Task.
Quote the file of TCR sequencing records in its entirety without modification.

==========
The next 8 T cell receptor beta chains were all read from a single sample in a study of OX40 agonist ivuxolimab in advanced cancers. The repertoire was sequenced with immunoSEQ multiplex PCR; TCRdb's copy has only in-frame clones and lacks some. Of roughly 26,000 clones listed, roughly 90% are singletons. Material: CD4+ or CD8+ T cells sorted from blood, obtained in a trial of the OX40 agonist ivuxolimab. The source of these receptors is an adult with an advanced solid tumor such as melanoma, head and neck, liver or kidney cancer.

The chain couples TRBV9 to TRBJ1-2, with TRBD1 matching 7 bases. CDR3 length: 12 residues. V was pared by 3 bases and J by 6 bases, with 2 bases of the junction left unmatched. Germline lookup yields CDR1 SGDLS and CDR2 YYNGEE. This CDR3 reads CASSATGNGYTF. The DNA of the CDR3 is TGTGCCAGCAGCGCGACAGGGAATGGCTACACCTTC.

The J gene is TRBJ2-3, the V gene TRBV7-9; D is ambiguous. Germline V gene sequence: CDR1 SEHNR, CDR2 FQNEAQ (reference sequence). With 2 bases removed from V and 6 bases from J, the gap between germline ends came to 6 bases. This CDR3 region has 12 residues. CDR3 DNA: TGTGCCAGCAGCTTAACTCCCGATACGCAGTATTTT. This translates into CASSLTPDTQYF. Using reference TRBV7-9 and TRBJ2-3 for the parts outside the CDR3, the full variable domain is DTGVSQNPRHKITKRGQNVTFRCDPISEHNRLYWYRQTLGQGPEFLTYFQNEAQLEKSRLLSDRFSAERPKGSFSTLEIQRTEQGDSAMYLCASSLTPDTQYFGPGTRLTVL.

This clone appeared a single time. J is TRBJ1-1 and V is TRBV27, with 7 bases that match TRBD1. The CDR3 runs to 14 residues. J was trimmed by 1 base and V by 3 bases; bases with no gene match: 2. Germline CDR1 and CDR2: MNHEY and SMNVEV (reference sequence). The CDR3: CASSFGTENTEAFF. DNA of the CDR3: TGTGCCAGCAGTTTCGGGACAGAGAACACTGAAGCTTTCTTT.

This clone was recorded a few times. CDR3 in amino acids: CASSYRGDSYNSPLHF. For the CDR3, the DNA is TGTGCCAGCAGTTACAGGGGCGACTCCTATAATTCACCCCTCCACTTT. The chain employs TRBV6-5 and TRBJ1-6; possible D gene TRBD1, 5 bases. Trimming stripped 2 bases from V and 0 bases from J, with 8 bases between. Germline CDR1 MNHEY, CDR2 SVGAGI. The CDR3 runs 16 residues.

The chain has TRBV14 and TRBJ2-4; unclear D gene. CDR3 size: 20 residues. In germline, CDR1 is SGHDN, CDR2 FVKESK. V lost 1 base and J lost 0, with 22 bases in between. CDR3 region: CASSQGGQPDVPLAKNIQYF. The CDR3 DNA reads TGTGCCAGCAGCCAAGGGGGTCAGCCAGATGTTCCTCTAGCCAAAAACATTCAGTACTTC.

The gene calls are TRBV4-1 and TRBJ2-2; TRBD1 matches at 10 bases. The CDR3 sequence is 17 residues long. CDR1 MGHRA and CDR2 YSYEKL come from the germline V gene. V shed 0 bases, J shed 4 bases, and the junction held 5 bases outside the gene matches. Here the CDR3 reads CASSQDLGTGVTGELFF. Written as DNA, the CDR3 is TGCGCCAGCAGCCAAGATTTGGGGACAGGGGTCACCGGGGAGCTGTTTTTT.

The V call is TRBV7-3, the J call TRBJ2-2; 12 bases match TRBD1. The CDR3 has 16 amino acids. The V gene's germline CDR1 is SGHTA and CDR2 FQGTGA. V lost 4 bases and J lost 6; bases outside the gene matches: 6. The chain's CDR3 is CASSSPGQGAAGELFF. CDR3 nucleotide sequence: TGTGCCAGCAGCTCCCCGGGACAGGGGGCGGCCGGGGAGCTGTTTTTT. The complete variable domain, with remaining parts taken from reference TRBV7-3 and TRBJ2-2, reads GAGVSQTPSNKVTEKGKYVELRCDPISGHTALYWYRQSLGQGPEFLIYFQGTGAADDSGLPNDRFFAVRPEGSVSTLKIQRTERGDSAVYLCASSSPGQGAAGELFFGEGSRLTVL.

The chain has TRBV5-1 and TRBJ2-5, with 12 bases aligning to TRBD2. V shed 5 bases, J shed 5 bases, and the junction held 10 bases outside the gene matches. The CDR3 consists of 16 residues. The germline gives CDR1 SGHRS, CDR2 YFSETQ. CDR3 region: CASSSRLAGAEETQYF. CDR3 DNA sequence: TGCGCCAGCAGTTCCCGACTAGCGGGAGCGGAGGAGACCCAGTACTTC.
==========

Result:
The next 8 T cell receptor beta chains were all read from a single sample in a study of OX40 agonist ivuxolimab in advanced cancers. The repertoire was sequenced with immunoSEQ multiplex PCR; TCRdb's copy has only in-frame clones and lacks some. Of roughly 26,000 clones listed, roughly 90% are singletons. Material: CD4+ or CD8+ T cells sorted from blood, obtained in a trial of the OX40 agonist ivuxolimab. The source of these receptors is an adult with an advanced solid tumor such as melanoma, head and neck, liver or kidney cancer.

The chain couples TRBV9 to TRBJ1-2, with TRBD1 matching 7 bases. CDR3 length: 12 residues. V was pared by 3 bases and J by 6 bases, with 2 bases of the junction left unmatched. Germline lookup yields CDR1 SGDLS and CDR2 YYNGEE. This CDR3 reads CASSATGNGYTF. The DNA of the CDR3 is TGTGCCAGCAGCGCGACAGGGAATGGCTACACCTTC.

The J gene is TRBJ2-3, the V gene TRBV7-9; D is ambiguous. Germline V gene sequence: CDR1 SEHNR, CDR2 FQNEAQ (reference sequence). With 2 bases removed from V and 6 bases from J, the gap between germline ends came to 6 bases. This CDR3 region has 12 residues. CDR3 DNA: TGTGCCAGCAGCTTAACTCCCGATACGCAGTATTTT. This translates into CASSLTPDTQYF. Using reference TRBV7-9 and TRBJ2-3 for the parts outside the CDR3, the full variable domain is DTGVSQNPRHKITKRGQNVTFRCDPISEHNRLYWYRQTLGQGPEFLTYFQNEAQLEKSRLLSDRFSAERPKGSFSTLEIQRTEQGDSAMYLCASSLTPDTQYFGPGTRLTVL.

This clone appeared a single time. J is TRBJ1-1 and V is TRBV27, with 7 bases that match TRBD1. The CDR3 runs to 14 residues. J was trimmed by 1 base and V by 3 bases; bases with no gene match: 2. Germline CDR1 and CDR2: MNHEY and SMNVEV (reference sequence). The CDR3: CASSFGTENTEAFF. DNA of the CDR3: TGTGCCAGCAGTTTCGGGACAGAGAACACTGAAGCTTTCTTT.

This clone was recorded a few times. CDR3 in amino acids: CASSYRGDSYNSPLHF. For the CDR3, the DNA is TGTGCCAGCAGTTACAGGGGCGACTCCTATAATTCACCCCTCCACTTT. The chain employs TRBV6-5 and TRBJ1-6; possible D gene TRBD1, 5 bases. Trimming stripped 2 bases from V and 0 bases from J, with 8 bases between. Germline CDR1 MNHEY, CDR2 SVGAGI. The CDR3 runs 16 residues.

The chain has TRBV14 and TRBJ2-4; unclear D gene. CDR3 size: 20 residues. In germline, CDR1 is SGHDN, CDR2 FVKESK. V lost 1 base and J lost 0, with 22 bases in between. CDR3 region: CASSQGGQPDVPLAKNIQYF. The CDR3 DNA reads TGTGCCAGCAGCCAAGGGGGTCAGCCAGATGTTCCTCTAGCCAAAAACATTCAGTACTTC.

The gene calls are TRBV4-1 and TRBJ2-2; TRBD1 matches at 10 bases. The CDR3 sequence is 17 residues long. CDR1 MGHRA and CDR2 YSYEKL come from the germline V gene. V shed 0 bases, J shed 4 bases, and the junction held 5 bases outside the gene matches. Here the CDR3 reads CASSQDLGTGVTGELFF. Written as DNA, the CDR3 is TGCGCCAGCAGCCAAGATTTGGGGACAGGGGTCACCGGGGAGCTGTTTTTT.

The V call is TRBV7-3, the J call TRBJ2-2; 12 bases match TRBD1. The CDR3 has 16 amino acids. The V gene's germline CDR1 is SGHTA and CDR2 FQGTGA. V lost 4 bases and J lost 6; bases outside the gene matches: 6. The chain's CDR3 is CASSSPGQGAAGELFF. CDR3 nucleotide sequence: TGTGCCAGCAGCTCCCCGGGACAGGGGGCGGCCGGGGAGCTGTTTTTT. The complete variable domain, with remaining parts taken from reference TRBV7-3 and TRBJ2-2, reads GAGVSQTPSNKVTEKGKYVELRCDPISGHTALYWYRQSLGQGPEFLIYFQGTGAADDSGLPNDRFFAVRPEGSVSTLKIQRTERGDSAVYLCASSSPGQGAAGELFFGEGSRLTVL.

The chain has TRBV5-1 and TRBJ2-5, with 12 bases aligning to TRBD2. V shed 5 bases, J shed 5 bases, and the junction held 10 bases outside the gene matches. The CDR3 consists of 16 residues. The germline gives CDR1 SGHRS, CDR2 YFSETQ. CDR3 region: CASSSRLAGAEETQYF. CDR3 DNA sequence: TGCGCCAGCAGTTCCCGACTAGCGGGAGCGGAGGAGACCCAGTACTTC.